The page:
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Religion in the UK: the Orthodox

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  • Nina Dimas
    http://religion.info/french/articles/article_142.shtml [Translated from the French-language summary in Religioscope.] Religion in the UK: situation of the
    Message 1 of 1 , Feb 4, 2005
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      http://religion.info/french/articles/article_142.shtml

      [Translated from the French-language summary in Religioscope.]

      Religion in the UK: situation of the Orthodox Church

      January 28, 2005.

      In the winter 2004-2005 edition of the newspaper "The Forerunner", published by the Orthodox Brotherhood of St. John the Baptist, Bishop Kallistos (Ware) reflects on the future of the Orthodox witness in the West. He uses the opportunity to analyze the situation in Great Britain.

      The number of Orthodox Christians in Great Britain is estimated at 280,000 states the Bishop. But only an average of 10% of that number attend church on an ordinary Sunday, according to a 1998 poll. On the other hand, two thirds of the Orthodox were in church on Pascha of the same year.

      As is well known, the Orthodox in the west are divided into jurisdictions (which Mgr. Kallistos prefers to call "church families), broadly determined by national origin.

      The most important group numerically is the Archdiocese of the Ecumenical Patriarchate (Constantinople), which primarily brings together Greek ancestry and which has at least 111 "parishes and eucharistic centers". Then come the Moscow Patriarchate (35 parishes and places of worship), followed by the British bishopric of the Serbian Church (24). In total there are 215 parishes and places of worship, served by 208 clerics (7 bishops, 168 priests and 33 deacons).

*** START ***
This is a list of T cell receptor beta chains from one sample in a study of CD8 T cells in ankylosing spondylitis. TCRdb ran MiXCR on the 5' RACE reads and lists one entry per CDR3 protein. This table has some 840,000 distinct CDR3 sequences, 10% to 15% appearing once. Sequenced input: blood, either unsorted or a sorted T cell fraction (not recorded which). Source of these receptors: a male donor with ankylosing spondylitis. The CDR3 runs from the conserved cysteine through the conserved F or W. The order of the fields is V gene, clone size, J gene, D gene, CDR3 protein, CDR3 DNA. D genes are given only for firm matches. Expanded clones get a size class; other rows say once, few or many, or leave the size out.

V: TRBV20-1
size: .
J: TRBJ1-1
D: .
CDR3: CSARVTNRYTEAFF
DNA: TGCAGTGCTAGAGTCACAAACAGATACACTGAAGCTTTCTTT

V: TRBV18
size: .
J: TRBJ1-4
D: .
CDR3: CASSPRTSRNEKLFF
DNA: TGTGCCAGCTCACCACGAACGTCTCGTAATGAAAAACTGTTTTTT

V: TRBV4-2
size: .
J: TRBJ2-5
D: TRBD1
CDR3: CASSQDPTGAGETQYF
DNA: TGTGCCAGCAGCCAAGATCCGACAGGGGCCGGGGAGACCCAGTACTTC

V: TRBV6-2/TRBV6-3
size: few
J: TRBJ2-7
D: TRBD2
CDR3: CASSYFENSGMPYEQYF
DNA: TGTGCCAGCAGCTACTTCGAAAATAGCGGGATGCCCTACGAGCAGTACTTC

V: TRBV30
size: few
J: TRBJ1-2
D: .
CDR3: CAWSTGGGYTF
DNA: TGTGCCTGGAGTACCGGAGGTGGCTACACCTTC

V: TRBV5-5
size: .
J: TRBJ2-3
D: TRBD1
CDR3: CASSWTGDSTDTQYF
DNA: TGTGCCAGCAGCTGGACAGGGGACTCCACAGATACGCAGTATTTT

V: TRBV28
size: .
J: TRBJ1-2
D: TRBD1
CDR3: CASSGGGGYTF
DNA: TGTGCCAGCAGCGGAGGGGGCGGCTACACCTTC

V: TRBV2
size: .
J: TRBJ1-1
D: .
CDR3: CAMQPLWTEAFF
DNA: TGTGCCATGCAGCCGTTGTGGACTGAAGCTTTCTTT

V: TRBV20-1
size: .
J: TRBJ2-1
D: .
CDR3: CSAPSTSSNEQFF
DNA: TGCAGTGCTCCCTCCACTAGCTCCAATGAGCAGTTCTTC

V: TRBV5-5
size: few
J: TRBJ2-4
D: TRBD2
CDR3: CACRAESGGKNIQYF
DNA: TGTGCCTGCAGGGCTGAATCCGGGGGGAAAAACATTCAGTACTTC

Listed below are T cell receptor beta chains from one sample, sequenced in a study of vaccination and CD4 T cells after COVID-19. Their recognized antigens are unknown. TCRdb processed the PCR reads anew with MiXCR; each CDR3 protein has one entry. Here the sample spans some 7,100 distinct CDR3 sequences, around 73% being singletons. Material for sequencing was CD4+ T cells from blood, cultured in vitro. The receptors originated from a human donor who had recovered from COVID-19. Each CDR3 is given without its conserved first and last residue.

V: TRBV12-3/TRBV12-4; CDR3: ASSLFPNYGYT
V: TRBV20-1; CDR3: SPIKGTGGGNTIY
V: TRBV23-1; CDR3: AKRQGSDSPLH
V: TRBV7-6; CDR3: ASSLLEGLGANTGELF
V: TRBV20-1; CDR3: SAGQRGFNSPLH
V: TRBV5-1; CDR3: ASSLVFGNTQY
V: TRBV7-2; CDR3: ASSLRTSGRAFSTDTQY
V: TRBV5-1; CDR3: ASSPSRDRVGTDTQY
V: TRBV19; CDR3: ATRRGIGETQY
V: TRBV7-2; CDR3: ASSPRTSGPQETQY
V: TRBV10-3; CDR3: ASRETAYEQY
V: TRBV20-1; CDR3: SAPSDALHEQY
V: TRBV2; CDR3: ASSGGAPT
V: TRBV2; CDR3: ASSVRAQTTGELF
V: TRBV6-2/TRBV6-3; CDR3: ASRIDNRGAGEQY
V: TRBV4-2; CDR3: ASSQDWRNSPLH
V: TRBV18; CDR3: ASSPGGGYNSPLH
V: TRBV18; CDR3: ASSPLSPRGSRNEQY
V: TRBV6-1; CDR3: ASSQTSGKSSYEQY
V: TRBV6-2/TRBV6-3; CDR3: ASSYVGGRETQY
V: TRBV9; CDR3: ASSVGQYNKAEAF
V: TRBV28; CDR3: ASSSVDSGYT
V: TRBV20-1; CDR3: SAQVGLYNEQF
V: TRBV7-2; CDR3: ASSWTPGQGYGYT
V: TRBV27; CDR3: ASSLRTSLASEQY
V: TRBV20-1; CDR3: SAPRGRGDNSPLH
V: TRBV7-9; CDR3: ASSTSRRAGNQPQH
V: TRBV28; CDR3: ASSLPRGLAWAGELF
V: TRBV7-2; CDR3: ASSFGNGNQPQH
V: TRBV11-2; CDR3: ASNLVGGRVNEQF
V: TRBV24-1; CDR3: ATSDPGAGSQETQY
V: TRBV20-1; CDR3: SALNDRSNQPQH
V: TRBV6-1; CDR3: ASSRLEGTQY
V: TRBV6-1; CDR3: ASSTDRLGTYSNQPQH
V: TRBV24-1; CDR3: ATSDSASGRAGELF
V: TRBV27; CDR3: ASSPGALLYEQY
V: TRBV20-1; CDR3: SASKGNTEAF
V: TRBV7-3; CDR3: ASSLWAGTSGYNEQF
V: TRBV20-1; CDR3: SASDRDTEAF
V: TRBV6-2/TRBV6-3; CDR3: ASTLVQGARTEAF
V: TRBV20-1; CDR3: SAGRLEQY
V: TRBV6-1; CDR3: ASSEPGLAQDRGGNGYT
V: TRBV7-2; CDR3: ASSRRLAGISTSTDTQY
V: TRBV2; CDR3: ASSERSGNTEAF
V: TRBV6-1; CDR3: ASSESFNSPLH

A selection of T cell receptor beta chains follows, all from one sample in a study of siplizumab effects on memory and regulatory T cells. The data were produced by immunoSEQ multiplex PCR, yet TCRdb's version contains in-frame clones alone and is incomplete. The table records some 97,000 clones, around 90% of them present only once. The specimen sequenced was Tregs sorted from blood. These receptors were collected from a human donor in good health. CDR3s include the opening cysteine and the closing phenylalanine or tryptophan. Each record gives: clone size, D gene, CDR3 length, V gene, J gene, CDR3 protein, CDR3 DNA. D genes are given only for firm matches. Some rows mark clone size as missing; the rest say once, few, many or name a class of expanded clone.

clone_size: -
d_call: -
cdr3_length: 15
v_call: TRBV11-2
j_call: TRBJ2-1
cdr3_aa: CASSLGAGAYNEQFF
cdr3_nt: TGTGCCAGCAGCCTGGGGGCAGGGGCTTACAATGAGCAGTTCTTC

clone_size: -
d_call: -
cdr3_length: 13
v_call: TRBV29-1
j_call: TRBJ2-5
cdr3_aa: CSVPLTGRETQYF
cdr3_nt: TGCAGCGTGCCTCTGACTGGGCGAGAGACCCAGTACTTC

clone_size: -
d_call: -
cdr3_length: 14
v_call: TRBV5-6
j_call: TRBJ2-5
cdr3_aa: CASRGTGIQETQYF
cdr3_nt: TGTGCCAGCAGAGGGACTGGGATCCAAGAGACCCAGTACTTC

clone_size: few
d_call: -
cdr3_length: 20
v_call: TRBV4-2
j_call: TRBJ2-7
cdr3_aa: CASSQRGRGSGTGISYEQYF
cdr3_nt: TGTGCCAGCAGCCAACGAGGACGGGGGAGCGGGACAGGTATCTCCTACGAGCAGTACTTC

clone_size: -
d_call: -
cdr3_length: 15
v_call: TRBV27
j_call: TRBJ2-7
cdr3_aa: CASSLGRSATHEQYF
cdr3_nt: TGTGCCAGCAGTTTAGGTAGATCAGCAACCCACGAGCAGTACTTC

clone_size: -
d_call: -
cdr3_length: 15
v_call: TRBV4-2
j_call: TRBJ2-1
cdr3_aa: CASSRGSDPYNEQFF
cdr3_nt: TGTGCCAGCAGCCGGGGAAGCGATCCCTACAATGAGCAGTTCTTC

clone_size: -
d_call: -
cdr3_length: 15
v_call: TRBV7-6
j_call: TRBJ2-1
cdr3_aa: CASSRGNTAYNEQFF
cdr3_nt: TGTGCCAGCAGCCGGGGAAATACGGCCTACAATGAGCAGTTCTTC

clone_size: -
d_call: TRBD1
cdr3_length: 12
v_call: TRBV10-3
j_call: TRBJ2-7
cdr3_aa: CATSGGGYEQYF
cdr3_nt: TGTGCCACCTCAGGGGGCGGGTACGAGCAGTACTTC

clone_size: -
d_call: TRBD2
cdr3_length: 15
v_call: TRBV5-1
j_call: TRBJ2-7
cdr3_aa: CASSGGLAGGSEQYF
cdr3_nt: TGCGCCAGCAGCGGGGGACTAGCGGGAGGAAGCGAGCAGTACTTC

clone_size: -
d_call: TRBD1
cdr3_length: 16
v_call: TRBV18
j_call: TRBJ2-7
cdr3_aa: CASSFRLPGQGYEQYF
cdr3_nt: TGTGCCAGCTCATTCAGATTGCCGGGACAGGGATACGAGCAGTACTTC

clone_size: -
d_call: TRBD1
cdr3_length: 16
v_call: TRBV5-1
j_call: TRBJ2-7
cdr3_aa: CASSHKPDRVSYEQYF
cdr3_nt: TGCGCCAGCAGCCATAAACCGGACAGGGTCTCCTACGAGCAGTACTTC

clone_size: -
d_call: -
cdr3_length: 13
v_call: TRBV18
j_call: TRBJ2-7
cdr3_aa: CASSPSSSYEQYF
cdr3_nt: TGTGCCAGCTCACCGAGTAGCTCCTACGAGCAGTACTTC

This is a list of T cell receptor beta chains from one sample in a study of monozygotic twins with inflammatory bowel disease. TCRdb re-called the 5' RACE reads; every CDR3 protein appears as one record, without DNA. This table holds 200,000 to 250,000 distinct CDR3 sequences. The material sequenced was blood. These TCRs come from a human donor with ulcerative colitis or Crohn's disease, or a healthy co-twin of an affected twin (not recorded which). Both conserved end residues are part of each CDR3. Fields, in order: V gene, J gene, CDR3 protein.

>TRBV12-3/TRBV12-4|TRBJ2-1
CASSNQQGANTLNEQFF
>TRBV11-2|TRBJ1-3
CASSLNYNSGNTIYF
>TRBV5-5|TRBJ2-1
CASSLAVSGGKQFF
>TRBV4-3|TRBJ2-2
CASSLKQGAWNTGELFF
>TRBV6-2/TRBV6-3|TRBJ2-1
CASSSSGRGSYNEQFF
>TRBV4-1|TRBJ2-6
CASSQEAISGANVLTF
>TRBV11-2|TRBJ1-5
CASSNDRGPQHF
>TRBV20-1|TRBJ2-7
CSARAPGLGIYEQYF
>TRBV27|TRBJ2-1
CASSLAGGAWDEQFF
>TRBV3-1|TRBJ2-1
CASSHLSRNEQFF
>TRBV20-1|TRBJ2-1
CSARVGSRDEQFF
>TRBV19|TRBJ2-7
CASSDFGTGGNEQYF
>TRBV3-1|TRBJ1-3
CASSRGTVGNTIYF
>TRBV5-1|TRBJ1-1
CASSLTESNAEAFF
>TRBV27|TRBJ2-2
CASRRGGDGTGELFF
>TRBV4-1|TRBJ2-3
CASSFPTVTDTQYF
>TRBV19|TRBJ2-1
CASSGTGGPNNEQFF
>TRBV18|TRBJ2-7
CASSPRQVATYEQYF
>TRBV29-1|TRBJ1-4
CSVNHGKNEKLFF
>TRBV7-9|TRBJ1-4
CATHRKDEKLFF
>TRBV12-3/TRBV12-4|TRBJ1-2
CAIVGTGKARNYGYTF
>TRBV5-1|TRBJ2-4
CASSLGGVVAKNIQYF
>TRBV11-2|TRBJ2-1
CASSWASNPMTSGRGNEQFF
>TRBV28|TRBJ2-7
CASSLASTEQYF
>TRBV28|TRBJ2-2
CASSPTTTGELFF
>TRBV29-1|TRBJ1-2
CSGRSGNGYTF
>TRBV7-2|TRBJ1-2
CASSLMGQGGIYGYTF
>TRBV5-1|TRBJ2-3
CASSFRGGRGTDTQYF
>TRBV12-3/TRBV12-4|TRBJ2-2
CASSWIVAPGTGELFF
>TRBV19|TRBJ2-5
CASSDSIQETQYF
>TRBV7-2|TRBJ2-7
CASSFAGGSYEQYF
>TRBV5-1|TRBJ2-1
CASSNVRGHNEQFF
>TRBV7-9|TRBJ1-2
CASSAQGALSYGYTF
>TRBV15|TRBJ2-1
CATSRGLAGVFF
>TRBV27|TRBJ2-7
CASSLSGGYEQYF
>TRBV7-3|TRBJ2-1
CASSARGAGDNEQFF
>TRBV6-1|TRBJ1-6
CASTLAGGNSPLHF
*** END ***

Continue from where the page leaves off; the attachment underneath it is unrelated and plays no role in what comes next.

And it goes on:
This number is not large, but Mgr. Kallistos points out that this parish network is relatively new; in 1827, in all of Great Britain, there was only one chapel with just a dozen faithful. In 1914 - 5 places of worship, and the number of Orthodox churches always remained the same until the beginning of World War II.

      At the end of the 1940's and during the 1950s, the immigration of Greeks from Cyprus and Slavs quickly this situation changed quickly. In 1962 there were 26 places of worship, and 57 clergy. 85% of the parishes were established in the course of the last forty years.

      A feature to be noted: an unusually large number of converts among the clergy. While converts represent 2-3% of the faithful, they constitute about 40% of the Orthodox clerics in Great Britain. With 29 clergy of British origin, the Souroz diocese leads; the diocese of the Patriarchate of Constantinople has 26 convert clergy and the diocese of the Patriarchate of Antioch has 16.

      Growth continues but Bishop Kallistos does not hide his worry about the future: many young people leave the Church.

      Bishop Kallistos' article also contains his reflections on Orthodox monastic presents in Great Britain (relatively weak, in spite of the existence of the well-known monastery of John the Forerunner in Essex) and on the need to develop an institution of theological formation. At the end of the article, the bishop offers his thoughts on the perspectives for the Orthodox Church in Great Britain and on the possibility of forming a Local Church.



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